I’ve been reading a fascinating book by Jonathan Haidt on righteousness: The Righteous Mind: Why Good People are Divided by Politics and Religion. I’d have finished it by now and started blogging about it if he hadn’t derailed me by mentioning the ideas of Simon Baron-Cohen – no, not Sacha, his cousin, though Simon’s book has clear implications for dictators.
So then what happened? Well, I had a book token burning a hole in my wallet and ten minutes to spare when I found myself three hundred yards from a Waterstones. Among the shelves I always gravitate towards are those that hold books on ‘Popular Science.’ Almost immediately, like iron filings to a magnet, my eyes were draw to a thin volume with an unobtrusive white cover called Zero Degrees of Empathy. Why did it catch my eye so fast when it was so relatively tiny and colourless?
An Irresistible Attraction
Basically because the taster I found in Haidt’s book made it all but irresistible. He writes (page 116):
According to one of the leading autism researchers, Simon Baron-Cohen, there are in fact two spectra, two dimensions on which we can place each person: empathizing and systemizing. Empathizing is “the drive to identify another person’s emotions and thoughts, and to respond to these with an appropriate emotion.”
. . . . . Systemizing is “the drive to analyse the variables in a system, to derive the underlying rules that govern the behaviour of the system.” If you are good at reading maps and instruction manuals, or if you enjoy figuring out how machines work, you are probably above average on systemizing.
This blog is crowded with my attempts to address the issue of compassion and empathy (see links below for some posts).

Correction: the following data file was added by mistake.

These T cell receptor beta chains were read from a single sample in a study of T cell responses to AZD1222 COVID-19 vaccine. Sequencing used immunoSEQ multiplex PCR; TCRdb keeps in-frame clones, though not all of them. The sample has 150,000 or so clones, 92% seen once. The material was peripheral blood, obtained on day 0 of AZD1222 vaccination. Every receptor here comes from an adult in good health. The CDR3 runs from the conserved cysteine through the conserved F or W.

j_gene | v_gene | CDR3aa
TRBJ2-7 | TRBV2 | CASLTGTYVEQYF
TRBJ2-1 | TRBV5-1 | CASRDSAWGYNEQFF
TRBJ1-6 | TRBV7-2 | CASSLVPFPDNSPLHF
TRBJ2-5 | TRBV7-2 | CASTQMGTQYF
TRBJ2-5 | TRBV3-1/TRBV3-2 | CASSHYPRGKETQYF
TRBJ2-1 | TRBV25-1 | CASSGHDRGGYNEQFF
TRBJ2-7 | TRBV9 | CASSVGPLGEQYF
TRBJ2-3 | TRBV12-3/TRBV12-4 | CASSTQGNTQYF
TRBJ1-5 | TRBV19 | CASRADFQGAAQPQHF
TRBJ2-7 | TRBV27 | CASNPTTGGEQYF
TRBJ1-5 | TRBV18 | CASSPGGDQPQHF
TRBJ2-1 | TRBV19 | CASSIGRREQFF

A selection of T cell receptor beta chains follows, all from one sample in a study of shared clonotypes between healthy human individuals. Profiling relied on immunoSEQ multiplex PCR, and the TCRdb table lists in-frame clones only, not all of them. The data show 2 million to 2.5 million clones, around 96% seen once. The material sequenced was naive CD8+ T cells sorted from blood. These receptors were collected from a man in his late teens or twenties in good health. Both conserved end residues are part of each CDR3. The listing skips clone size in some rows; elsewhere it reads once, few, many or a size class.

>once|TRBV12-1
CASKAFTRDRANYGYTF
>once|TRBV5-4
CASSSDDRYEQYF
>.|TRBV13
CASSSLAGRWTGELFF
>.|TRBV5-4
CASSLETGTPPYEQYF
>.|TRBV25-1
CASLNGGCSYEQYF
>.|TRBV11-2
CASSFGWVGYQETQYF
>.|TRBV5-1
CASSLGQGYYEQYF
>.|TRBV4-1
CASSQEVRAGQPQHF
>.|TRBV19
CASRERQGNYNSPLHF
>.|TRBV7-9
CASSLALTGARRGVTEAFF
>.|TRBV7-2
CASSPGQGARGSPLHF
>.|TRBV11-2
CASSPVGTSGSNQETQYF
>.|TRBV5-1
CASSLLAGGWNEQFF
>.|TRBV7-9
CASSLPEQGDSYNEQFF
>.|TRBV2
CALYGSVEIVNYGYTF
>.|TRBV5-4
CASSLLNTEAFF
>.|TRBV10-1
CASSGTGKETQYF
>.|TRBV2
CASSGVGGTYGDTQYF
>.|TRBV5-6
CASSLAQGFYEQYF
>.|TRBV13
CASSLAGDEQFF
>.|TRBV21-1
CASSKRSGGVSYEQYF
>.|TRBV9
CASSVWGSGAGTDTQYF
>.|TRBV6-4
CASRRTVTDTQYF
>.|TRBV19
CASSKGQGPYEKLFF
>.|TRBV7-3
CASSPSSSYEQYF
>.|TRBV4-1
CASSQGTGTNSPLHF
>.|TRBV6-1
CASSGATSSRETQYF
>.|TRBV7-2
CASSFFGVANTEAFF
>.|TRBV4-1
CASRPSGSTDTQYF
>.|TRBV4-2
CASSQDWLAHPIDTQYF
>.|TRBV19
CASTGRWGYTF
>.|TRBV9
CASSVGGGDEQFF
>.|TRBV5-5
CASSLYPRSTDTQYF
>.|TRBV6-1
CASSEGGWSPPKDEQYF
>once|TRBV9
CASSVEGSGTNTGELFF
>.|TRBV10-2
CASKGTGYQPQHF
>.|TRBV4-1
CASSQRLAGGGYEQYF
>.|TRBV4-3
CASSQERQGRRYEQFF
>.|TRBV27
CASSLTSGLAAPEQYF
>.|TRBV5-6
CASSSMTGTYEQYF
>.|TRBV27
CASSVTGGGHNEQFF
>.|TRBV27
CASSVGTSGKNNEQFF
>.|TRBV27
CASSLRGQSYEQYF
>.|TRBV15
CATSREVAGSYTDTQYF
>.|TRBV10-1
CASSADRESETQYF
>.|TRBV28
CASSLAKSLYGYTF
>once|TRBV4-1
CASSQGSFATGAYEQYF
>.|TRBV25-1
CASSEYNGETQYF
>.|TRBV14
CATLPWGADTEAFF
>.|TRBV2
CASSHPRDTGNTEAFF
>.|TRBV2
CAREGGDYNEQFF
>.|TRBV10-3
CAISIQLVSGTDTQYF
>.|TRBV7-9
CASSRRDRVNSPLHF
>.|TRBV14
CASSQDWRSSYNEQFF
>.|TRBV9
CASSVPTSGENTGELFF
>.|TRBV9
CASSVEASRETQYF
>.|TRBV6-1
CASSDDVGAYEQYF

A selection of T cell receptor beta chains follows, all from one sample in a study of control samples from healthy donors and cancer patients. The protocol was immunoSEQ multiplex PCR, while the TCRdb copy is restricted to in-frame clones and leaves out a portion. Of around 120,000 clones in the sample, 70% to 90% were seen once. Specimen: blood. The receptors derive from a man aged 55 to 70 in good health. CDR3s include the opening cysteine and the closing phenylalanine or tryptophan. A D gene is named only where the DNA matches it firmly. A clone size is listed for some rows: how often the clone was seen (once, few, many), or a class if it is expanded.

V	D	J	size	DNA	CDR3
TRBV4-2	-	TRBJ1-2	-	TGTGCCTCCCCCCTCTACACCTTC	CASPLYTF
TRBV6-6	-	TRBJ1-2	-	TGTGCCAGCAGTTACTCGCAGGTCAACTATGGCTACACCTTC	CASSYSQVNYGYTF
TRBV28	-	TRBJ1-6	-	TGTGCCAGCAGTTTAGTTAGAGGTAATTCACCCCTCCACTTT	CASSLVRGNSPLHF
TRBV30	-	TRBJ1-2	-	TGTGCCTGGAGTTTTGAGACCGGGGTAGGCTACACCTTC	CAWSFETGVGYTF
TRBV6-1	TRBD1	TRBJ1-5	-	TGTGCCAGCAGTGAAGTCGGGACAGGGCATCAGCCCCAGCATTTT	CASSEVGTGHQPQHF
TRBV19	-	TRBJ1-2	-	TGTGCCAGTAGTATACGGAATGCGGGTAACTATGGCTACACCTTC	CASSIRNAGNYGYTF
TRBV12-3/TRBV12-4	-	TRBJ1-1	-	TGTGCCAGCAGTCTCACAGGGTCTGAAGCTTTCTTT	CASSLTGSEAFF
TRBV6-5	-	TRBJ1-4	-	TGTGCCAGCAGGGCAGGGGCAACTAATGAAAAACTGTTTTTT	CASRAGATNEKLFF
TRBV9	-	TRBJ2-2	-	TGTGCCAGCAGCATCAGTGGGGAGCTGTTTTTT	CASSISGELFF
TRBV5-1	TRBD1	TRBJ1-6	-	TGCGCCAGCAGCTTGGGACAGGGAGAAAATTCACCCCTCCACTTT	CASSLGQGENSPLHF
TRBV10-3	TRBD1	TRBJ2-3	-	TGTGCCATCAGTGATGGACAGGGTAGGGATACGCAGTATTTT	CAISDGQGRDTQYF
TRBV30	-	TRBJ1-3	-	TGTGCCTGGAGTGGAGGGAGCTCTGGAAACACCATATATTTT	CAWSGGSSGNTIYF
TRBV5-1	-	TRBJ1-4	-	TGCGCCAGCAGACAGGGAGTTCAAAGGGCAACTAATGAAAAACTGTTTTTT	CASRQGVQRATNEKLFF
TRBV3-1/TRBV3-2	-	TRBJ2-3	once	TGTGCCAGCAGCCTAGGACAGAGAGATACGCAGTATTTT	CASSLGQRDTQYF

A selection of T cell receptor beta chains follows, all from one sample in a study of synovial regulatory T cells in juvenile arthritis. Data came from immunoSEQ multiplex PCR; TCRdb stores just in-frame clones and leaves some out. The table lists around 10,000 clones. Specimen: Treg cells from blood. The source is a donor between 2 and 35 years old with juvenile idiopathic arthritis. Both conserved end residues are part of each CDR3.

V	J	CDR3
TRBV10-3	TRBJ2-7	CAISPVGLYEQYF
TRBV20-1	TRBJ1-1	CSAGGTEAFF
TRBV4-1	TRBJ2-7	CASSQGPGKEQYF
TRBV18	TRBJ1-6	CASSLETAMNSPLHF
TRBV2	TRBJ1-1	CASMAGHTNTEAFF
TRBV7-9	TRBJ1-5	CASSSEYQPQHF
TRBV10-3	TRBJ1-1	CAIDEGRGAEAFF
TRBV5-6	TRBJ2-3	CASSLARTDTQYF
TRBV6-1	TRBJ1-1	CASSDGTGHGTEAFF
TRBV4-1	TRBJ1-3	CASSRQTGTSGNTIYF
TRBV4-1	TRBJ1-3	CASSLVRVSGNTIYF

When he threw in, as a further temptation, references to Kant and Bentham, I was lost (ibid):
The two leading ethical theories in Western philosophy were founded by men who were as high as could be on systemizing, and were rather low on empathizing.
Even so, I probably didn’t realise just how compelling a read Baron-Cohen’s book would be. Even before I got a sense of his position in detail he had me hooked.
He opens his first chapter on the first page with his father telling him, when he was seven years old, that ‘the Nazis had turned Jews into lampshades.’ I was two years old when the war ended and my childhood was overshadowed with tales of the death camps. Here was a book that was addressing, yet again, the issues that have haunted me since infancy. My nightmares were of being chased by the Gestapo.
Then, his basic thesis resonated so closely to the idea in the Bahá’í Faith that evil is the absence of something rather than a positive force in itself. He aims, he writes, (page 6):
. . .to explain how people can be cruel to each other not out of evil but because of empathy erosion.
The closeness of the parallel is clear if we look at a typical statement from the Bahá’í perspective on this issue:
The epitome of this discourse is that it is possible that one thing in relation to another may be evil, and at the same time within the limits of its proper being it may not be evil. Then it is proved that there is no evil in existence; all that God created He created good. This evil is nothingness; so death is the absence of life. When man no longer receives life, he dies. Darkness is the absence of light: when there is no light, there is darkness. Light is an existing thing, but darkness is nonexistent. Wealth is an existing thing, but poverty is nonexisting.
Then it is evident that all evils return to nonexistence. Good exists; evil is nonexistent.
Aspects of Empathy